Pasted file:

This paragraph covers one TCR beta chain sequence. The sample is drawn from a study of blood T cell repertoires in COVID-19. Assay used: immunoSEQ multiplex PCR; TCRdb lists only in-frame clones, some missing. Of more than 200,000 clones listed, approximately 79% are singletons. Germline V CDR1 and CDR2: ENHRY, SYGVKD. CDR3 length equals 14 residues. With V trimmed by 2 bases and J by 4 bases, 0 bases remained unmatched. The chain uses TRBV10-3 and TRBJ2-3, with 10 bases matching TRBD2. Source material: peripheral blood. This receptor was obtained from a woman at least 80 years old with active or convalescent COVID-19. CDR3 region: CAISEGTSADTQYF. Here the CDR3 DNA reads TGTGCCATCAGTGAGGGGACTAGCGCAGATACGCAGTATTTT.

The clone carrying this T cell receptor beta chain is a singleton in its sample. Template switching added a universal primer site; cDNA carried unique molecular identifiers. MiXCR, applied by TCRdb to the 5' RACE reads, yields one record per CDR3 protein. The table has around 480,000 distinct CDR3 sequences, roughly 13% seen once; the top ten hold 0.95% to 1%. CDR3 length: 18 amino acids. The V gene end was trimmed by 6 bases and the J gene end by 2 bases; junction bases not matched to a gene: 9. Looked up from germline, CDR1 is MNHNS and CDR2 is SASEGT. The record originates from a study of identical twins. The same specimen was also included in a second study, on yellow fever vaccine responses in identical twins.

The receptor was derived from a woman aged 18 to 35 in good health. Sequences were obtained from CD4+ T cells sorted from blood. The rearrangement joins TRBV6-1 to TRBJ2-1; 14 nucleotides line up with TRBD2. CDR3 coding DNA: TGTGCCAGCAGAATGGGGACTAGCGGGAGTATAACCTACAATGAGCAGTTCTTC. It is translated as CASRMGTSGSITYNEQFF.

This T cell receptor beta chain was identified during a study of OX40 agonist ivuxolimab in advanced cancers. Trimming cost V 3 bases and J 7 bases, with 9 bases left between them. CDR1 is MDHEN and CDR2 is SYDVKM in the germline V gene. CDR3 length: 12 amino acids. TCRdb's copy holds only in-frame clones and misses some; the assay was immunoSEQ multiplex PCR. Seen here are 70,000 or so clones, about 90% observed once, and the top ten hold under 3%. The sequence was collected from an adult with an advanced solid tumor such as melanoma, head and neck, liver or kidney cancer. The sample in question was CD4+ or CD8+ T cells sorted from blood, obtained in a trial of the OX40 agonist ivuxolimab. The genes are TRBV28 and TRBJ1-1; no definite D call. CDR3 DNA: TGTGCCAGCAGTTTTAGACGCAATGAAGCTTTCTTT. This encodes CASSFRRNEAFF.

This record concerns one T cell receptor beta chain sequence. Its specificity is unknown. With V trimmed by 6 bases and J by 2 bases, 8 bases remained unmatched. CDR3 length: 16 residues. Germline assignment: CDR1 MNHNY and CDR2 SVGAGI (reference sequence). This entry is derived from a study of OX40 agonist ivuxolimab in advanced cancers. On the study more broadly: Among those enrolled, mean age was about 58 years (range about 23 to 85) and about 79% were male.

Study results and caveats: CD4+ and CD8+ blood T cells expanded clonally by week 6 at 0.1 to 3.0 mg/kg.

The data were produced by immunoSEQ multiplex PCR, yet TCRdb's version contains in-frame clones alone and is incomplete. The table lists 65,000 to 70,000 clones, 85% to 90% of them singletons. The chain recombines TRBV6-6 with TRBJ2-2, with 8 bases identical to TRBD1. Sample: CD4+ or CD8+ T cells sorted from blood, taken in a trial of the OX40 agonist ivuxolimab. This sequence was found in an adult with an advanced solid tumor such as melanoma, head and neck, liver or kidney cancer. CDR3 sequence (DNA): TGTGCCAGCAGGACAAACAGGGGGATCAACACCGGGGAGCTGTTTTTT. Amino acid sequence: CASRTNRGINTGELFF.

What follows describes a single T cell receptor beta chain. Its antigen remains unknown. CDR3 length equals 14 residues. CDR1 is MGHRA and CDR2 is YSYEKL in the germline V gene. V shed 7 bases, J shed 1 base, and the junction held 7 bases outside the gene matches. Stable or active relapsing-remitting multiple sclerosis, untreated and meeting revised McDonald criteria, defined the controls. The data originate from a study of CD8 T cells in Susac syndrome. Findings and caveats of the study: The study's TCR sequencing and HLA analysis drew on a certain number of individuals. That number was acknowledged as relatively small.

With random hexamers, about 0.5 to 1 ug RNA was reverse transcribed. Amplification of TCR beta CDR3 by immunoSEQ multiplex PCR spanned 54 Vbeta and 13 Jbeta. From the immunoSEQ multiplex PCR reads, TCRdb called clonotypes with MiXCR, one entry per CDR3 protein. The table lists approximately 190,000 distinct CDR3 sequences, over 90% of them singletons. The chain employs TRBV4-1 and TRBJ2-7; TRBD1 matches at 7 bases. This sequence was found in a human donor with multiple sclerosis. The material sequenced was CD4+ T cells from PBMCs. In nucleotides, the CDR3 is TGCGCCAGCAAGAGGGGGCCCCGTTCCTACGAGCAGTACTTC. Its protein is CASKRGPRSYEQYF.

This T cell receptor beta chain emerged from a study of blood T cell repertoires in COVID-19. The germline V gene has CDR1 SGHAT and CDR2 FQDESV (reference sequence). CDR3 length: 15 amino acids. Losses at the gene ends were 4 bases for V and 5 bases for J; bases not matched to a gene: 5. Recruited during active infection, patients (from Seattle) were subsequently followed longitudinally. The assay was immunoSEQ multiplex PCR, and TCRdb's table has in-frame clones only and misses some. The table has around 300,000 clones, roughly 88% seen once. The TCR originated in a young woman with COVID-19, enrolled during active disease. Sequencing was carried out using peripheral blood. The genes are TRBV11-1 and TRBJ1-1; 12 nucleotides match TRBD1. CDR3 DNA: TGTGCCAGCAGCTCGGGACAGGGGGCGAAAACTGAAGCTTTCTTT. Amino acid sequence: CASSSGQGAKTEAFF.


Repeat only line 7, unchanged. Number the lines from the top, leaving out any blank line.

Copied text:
The data were produced by immunoSEQ multiplex PCR, yet TCRdb's version contains in-frame clones alone and is incomplete. The table lists 65,000 to 70,000 clones, 85% to 90% of them singletons. The chain recombines TRBV6-6 with TRBJ2-2, with 8 bases identical to TRBD1. Sample: CD4+ or CD8+ T cells sorted from blood, taken in a trial of the OX40 agonist ivuxolimab. This sequence was found in an adult with an advanced solid tumor such as melanoma, head and neck, liver or kidney cancer. CDR3 sequence (DNA): TGTGCCAGCAGGACAAACAGGGGGATCAACACCGGGGAGCTGTTTTTT. Amino acid sequence: CASRTNRGINTGELFF.